Despite record investment, NHS performance on efficiency, quality and equity has "floundered" over the last 10 years, according to a damning new report.
The report – Why the NHS is the sick man of Europe – from the independent thinktank Civitas – says "huge funding gaps" remain in the NHS, despite public spending approaching £100bn and an expected surplus of £1.8bn.
It says health inequalities have widened under the Labour government, with a gap in life expectancy between the most and least deprived areas in England of nearly 10 years (for men).
The Civitas report attributes funding gaps largely to "spiralling inefficiency" – it cites the Audit Commission's assessment last year that 31% of NHS bodies failed to meet even minimum requirements on use of resources.
It argues that the solution is putting money in the hands of patients to take control of their healthcare and to empower clinicians once more.
The Civitas report says: "The NHS's problems are systemic. The determination of the government … to control the purse strings is ripping the heart out of the medical profession.
"Senior doctors and senior nurses are forced to spend so much time trying to second-guess where the politicians will turn next, what their budgets will be next year, what the rules allow them to do – not to mention the inevitable targets, top-down pressures, diktat and bullying that comes from the government and its enforcers in the Department of Health (DH) – that they are inevitably prevented from focusing where they want to: on the patient."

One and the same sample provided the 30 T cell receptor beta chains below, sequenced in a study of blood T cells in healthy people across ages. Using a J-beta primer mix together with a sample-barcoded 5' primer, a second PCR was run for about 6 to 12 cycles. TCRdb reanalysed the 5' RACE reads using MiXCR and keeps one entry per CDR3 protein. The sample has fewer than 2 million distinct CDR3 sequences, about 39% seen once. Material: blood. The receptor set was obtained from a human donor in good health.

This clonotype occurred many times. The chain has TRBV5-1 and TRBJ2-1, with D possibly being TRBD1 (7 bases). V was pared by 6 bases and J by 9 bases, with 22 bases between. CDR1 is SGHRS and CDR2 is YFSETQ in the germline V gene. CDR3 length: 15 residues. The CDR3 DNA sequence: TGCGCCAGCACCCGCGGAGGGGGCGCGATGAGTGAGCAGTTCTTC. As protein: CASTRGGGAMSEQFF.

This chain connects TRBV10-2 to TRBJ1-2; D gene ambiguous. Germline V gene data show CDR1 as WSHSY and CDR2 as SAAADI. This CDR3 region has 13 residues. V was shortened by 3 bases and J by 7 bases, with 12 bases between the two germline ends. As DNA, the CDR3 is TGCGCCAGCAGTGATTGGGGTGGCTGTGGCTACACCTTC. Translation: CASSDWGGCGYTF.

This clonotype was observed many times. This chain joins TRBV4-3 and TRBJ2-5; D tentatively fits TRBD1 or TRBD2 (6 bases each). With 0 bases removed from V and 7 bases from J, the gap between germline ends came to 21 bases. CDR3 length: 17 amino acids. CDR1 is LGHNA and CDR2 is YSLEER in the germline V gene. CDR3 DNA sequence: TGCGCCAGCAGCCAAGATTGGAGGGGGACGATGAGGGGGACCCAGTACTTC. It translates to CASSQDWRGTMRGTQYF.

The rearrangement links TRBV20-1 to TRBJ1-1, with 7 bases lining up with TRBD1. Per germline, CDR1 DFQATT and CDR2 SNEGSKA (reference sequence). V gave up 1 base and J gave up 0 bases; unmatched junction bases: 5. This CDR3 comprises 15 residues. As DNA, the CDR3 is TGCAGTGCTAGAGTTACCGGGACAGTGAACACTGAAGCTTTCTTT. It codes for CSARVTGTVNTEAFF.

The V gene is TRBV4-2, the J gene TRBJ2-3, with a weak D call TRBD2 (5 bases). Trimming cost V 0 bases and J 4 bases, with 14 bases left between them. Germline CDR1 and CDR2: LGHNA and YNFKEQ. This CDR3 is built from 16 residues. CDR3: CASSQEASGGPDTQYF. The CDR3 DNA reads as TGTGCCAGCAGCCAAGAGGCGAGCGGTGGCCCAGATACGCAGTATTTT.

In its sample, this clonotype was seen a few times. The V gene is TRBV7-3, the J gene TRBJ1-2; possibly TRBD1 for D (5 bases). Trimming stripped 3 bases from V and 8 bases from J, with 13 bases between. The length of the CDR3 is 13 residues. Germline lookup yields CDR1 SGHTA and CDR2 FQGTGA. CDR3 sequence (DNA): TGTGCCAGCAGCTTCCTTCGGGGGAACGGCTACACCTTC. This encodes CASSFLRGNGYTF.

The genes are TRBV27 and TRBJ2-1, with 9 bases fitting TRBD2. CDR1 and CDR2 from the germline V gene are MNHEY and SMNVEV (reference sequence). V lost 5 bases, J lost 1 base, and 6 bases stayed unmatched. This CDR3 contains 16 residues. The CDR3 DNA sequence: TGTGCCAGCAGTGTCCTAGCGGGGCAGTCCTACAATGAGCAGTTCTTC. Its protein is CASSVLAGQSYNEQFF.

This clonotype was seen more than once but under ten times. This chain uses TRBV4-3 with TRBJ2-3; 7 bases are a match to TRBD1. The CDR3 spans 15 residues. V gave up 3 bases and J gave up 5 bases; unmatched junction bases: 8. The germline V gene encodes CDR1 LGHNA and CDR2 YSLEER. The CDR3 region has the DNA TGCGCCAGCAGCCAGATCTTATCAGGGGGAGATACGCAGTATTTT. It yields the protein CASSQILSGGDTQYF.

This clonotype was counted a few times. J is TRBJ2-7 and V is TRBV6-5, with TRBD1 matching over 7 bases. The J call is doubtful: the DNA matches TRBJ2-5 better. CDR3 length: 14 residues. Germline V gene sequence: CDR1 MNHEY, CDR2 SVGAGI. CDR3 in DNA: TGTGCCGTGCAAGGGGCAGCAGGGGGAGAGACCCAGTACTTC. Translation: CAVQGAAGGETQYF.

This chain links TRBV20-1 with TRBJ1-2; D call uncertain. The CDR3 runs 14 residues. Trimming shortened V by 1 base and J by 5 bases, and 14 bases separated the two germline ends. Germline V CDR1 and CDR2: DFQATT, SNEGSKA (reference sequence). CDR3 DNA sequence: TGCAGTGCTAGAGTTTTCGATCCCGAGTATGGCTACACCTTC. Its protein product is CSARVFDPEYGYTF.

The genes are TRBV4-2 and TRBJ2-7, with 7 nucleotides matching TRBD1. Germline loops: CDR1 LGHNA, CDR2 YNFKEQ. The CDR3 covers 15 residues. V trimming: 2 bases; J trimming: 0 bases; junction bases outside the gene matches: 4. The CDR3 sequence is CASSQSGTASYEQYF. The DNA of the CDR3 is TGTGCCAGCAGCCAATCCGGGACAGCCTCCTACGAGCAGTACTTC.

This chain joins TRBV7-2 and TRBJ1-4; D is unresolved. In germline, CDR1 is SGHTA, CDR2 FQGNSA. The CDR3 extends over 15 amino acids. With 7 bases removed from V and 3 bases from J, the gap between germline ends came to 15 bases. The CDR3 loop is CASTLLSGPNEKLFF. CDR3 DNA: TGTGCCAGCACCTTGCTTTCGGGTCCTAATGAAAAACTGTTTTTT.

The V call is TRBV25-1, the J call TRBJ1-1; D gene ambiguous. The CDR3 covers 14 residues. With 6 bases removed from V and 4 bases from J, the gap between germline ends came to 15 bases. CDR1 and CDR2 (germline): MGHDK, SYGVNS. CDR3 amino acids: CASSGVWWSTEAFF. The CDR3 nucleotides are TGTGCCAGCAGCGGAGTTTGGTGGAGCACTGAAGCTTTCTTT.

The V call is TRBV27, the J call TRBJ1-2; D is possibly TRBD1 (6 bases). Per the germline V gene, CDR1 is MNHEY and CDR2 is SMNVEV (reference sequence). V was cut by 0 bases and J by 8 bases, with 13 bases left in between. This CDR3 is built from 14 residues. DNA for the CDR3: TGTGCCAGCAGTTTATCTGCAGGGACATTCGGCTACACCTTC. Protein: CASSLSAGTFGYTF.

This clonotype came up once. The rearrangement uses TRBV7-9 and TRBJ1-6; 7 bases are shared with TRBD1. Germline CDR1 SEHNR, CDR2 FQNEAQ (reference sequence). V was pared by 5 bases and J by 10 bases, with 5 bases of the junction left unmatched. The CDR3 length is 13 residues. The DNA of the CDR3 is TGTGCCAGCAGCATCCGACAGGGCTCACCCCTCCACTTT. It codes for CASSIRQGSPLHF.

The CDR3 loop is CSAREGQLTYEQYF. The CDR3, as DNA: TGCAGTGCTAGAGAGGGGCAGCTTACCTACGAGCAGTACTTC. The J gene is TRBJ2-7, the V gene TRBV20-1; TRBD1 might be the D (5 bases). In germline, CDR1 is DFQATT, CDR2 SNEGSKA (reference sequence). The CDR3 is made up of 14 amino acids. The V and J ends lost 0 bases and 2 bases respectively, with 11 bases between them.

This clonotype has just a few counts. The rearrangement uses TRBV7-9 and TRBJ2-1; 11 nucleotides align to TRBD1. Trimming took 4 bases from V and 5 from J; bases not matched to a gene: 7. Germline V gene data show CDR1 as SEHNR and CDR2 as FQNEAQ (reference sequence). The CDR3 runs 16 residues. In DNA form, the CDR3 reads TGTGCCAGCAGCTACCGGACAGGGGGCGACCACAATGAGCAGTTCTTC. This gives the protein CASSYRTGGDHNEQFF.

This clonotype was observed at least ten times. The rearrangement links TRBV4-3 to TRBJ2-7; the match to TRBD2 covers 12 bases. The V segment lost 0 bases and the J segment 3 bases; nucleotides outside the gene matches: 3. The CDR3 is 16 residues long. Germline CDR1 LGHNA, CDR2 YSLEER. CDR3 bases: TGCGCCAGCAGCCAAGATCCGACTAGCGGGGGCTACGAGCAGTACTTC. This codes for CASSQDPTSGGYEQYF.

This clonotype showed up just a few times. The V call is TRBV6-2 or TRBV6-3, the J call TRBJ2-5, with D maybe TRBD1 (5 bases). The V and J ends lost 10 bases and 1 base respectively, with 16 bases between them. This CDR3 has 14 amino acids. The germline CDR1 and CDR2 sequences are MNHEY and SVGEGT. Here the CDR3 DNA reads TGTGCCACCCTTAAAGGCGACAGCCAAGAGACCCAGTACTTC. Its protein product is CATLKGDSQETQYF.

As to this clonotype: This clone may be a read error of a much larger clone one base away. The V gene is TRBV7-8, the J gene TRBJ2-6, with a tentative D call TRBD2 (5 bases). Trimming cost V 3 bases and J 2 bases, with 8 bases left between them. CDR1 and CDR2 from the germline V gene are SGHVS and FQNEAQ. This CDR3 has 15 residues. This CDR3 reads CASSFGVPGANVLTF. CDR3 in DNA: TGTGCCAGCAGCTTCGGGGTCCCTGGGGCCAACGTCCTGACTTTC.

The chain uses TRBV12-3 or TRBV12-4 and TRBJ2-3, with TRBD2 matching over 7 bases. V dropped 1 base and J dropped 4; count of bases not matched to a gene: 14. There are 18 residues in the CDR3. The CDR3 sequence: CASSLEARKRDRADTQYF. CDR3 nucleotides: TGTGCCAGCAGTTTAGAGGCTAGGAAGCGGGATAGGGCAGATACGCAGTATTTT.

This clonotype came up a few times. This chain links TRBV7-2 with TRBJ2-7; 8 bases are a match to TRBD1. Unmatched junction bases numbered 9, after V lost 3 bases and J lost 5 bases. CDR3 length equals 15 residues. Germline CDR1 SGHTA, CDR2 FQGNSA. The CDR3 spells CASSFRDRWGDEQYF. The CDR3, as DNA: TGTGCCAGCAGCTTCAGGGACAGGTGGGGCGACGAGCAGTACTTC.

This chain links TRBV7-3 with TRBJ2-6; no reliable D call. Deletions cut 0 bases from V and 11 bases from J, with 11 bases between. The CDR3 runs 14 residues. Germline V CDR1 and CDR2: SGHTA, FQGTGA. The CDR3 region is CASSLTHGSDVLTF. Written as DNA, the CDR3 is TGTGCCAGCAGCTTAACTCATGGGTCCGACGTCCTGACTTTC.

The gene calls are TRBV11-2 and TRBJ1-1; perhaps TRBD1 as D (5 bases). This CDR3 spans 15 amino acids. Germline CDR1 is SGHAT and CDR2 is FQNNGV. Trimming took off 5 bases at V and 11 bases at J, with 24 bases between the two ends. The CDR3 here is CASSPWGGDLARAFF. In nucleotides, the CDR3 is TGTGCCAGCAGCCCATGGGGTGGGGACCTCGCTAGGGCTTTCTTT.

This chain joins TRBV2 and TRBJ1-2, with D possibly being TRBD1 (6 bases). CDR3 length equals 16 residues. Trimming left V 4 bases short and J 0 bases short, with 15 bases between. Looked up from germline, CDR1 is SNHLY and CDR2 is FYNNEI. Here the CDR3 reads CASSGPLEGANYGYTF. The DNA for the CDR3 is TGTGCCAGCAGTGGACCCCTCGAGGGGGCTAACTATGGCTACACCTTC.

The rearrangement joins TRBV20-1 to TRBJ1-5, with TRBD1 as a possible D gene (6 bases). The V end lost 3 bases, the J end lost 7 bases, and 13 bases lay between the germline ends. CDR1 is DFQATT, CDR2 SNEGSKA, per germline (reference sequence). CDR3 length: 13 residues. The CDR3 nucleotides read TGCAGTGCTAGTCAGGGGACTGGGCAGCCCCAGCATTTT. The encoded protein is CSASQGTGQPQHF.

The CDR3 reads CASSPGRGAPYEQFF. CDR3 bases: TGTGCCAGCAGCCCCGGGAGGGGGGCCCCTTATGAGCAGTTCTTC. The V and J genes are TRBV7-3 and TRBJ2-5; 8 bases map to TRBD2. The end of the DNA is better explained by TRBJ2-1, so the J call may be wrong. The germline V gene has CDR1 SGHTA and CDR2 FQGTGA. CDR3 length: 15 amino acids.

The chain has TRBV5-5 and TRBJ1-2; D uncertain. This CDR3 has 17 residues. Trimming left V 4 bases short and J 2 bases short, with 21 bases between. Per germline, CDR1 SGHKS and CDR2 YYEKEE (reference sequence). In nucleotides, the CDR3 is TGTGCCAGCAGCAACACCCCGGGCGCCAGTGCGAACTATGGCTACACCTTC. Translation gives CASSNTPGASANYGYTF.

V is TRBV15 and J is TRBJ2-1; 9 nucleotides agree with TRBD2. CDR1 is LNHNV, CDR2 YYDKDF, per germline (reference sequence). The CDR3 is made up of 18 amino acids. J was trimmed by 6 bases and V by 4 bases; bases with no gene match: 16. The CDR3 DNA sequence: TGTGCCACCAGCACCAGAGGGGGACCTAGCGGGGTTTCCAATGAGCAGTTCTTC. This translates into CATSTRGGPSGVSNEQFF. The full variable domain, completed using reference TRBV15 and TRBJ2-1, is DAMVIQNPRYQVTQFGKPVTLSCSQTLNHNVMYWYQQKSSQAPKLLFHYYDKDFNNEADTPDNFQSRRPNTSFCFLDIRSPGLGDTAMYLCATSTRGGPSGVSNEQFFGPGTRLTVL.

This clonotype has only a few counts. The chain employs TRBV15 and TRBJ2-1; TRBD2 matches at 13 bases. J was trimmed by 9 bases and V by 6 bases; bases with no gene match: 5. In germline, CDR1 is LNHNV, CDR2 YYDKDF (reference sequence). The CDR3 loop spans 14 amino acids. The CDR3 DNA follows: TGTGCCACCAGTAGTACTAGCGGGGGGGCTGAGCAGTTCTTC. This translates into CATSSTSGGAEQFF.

Examples given of such top-down interference includes the NHS operating framework for 2008/09, reconfiguration of PCTs by the DH just three years after they were established, and new initiatives "imposed without even consulting doctors".
The NHS was compared unfavourably with health systems in France, Germany and the Netherlands – "The major difference between the NHS and these health systems is that the state is not cast as either the main funder or provider of healthcare, but effective regulator", says the report.
In these European countries, it argues, "the consumer – the patient – controls the purse strings, not the government and the health service is much more responsive."
James Gubb, Director of the Health Unit at Civitas, said: "It is time for the NHS to be progressive; to put money in the hands of patients; and, above all, to empower health professionals to do their jobs.
"While the NHS frantically tries to provide universal healthcare through a centralised, monopolistic and heavily politicised system, the best European systems achieve this very same ideal from doing exactly the reverse, producing much better outcomes and more equity to boot."
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